Jump to navigation Jump to search
- I'd never thought about my gender identity before. It hadn't occurred to me that not being a "girly" girl meant I wasn't 100 per cent woman. The point, I've always believed, is to expand the categories "man" and "woman", to tear down pink and blue prisons. So a little girl can like trucks, spacemen, getting dirty and still be a girl; a boy can put on nail polish, play with dolls and be no less a boy.
- "The trans lobby peddles a pink and blue world", The Times (14 May 2016)
- The International Olympic Committee's rule changes on transgender athletes have been applauded as a human rights victory. No longer will trans-females be required to have surgery. To take part in women’s events, they need only declare themselves female and keep their testosterone levels below 10 nmol/L for a year before competing.
Arne Ljungqvist of the IOC’s medical committee welcomed this as "more flexible and more liberal". And it is great news — unless you are a woman athlete.
Testosterone levels in healthy men range between 7.5 and 25 nmol/L. Normal levels in women range from 0.20 to 3 nmol/L. So a male-to-female trans athlete will be allowed to have more than three times the upper range of this performance-enhancing hormone than a born woman. And while taking female hormones reduces male muscle mass and bone density, many biological advantages remain. Men have bigger skeletons, longer stride, larger lung capacity, and a narrower pelvis — unhindered by female reproductive organs — all better suited for speed.
- "Transgender athletes are unfair to women", The Times (28 January 2016).
- TERF stands for Trans-Exclusionary Radical Feminist. But lately the definition has expanded to include any woman worried that permitting men who "self-identify" as female to enter women’s changing rooms or refuges unchallenged makes her less safe.
- So at Speakers’ Corner trans activists and feminists were chanting and taunting each other. Maria was taking photographs when an opponent grappled with her, snatched her camera and smashed it on the ground. Then a tall, male-bodied, hooded figure wearing make-up rushed over, hit her several times and as police arrived, ran away. I asked a young activist if she was OK with men smacking women: "It’s not a guy, you’re a piece of s*** and I’m happy they hit her", came the reply.
- [T]rans demands and women’s rights are often in such clear and irreconcilable conflict. Take Martin Ponting, jailed in 1995 for raping two girls, one disabled. After cosmetic surgery, but still possessing male genitalia, Ponting, now called Jessica Winfield, was moved to Bronzefield women’s prison but after making unwanted sexual advances to inmates has been segregated. Are you appalled that a rapist is confined with women prisoners, mainly non-violent offenders and themselves often victims of male sexual abuse? Do you think the Soham murderer Ian Huntley should never be allowed to transfer even if, as reported, he calls himself "Lian"? Then you too are a TERF and deserve to be punched.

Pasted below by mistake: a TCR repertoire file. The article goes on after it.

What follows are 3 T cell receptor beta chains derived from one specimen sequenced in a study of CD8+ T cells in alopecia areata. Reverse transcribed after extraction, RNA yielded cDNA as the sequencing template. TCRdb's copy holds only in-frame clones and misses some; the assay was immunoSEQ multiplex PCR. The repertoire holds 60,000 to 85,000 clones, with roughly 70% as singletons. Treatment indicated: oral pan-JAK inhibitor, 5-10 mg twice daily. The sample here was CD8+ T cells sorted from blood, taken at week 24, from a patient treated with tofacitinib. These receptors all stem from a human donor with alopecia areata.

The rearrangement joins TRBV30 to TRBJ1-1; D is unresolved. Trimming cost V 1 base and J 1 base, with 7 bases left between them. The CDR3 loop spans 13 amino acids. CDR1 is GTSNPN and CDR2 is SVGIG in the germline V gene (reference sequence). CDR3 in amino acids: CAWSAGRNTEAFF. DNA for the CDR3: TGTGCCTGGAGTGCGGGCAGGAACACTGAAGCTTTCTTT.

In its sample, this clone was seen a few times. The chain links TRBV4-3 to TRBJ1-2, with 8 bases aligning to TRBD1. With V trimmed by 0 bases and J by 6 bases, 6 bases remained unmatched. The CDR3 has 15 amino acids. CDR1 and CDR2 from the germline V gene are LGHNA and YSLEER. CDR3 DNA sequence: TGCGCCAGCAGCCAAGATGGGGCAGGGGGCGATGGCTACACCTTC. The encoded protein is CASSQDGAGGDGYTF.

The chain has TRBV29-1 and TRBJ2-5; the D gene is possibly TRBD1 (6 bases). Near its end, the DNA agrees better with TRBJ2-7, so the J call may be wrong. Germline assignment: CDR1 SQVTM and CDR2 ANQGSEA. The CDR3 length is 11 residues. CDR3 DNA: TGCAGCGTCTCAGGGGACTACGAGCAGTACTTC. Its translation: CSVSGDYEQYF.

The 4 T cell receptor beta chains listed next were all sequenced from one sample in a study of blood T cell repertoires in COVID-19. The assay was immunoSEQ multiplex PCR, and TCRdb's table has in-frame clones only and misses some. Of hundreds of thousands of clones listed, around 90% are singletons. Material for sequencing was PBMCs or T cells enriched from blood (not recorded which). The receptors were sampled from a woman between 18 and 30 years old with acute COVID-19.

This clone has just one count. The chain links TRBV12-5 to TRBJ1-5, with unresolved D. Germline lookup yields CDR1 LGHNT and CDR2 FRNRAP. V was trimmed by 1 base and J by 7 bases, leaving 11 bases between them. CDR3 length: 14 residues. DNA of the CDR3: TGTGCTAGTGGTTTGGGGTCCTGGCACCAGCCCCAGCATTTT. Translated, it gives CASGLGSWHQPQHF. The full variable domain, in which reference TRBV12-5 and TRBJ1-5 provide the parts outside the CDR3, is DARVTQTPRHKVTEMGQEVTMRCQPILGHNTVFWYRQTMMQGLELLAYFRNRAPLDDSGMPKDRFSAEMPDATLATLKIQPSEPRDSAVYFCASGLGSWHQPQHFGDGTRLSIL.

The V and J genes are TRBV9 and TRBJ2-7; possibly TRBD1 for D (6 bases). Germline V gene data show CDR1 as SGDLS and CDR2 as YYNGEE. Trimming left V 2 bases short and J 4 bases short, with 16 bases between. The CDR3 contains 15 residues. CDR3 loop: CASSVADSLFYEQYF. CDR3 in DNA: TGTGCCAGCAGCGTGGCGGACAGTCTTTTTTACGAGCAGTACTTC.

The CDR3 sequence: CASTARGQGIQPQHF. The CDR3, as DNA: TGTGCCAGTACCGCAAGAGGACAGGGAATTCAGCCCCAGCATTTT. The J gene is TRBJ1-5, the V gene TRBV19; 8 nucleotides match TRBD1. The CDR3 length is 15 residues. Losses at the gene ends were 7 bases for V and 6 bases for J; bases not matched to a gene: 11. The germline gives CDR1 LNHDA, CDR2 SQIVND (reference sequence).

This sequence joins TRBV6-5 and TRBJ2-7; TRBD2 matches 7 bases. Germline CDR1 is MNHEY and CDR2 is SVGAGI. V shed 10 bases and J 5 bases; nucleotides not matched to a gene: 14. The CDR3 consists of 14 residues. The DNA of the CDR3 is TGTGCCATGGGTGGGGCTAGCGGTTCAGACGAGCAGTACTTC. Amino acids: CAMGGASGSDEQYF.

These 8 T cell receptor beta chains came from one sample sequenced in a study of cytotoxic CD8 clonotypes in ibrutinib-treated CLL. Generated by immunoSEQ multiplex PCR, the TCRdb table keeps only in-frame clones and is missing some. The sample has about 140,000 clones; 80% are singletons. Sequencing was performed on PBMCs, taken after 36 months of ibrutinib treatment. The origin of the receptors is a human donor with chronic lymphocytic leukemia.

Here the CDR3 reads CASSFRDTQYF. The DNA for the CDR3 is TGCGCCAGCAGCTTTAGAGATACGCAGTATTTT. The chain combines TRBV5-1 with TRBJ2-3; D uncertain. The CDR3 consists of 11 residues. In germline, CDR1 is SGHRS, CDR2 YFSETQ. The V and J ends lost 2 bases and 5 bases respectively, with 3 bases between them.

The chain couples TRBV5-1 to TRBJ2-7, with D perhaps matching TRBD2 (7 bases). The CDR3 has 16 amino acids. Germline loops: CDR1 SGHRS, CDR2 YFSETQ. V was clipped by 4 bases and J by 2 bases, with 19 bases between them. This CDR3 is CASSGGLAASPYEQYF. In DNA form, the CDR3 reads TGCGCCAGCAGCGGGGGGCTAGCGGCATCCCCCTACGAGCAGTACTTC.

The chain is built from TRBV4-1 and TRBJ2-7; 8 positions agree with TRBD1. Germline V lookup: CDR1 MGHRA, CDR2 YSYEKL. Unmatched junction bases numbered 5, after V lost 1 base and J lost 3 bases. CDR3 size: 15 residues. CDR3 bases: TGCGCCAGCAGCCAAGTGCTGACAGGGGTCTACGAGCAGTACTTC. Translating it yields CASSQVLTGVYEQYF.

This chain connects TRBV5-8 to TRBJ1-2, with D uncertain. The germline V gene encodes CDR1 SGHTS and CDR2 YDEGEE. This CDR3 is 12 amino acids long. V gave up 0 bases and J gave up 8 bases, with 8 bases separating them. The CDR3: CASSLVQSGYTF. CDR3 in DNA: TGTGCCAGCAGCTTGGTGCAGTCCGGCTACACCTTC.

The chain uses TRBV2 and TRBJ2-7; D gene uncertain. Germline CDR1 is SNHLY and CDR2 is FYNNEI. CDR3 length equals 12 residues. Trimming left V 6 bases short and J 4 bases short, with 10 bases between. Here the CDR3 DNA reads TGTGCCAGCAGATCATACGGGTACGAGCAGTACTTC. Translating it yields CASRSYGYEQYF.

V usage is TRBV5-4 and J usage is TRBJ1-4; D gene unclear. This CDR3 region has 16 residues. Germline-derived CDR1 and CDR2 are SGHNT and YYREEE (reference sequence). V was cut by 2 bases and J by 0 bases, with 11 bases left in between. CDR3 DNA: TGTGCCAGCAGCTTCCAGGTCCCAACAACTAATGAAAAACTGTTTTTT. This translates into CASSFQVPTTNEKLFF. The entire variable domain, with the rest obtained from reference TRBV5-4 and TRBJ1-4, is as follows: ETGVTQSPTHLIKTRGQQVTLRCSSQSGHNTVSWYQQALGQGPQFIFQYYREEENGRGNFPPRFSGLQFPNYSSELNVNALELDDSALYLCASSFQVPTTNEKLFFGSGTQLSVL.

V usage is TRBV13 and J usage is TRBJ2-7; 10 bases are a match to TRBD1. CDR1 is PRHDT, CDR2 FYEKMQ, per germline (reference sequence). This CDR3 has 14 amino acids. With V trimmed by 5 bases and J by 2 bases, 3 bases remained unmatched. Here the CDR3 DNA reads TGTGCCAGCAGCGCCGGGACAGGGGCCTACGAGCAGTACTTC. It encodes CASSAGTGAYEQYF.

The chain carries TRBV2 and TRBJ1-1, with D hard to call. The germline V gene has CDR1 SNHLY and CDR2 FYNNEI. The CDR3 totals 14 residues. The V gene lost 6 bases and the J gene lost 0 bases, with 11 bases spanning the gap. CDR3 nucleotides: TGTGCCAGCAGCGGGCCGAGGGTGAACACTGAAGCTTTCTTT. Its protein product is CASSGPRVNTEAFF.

- So when is it OK to punch a woman? When she won’t do what you want; when you don’t like what she says. Some things never change.
- "The battle over gender has turned bloody", The Times (16 September 2017).
- The claim about Ian Huntley, entirely false and retracted later, appeared in tabloids such as The Sun in February 2017. According to The Telegraph at that time: "A Prison Service spokesman told the newspaper [The Sun] that Huntley was not planning transitioning to switch gender." See "'Call me Lian': Child killer Ian Huntley 'has told inmates to call him by feminine version of his name'" The Telegraph (15 February 2017).
- [T]he current trans movement is doctrinaire, uncompromising. Led by mainly older trans-women — ie born men — it won’t acknowledge women's rights or feelings. It fights for two principles. First, "self-definition": a person is the gender they "feel" inside, so a trans-woman "is" a woman even without physical change or while retaining male genitalia. Second, "affirmation": everyone must acknowledge this inner gender identity. Hence the right to waltz into women’s private spaces is sacrosanct.
- This craze to expedite gender transition in children goes against all clinical advice for "watchful waiting". The young brain evolves, children change their minds, puberty is troubling for many reasons. Yet the Scottish guidance allows no one to dispute a child's view, maybe acquired on Reddit and Tumblr, that he or she is in "the wrong body". Or to suggest that a child may simply be gay. The apparatus of medical transition, a hormone regime causing sterility, plus surgical removal of healthy tissue, is seen as wholly positive. PE teachers must tolerate girls using binders to strap down their hated breasts "which can lead to shortness of breath and can be painful during physical exertion" because they have "a positive impact on a young person's mental health".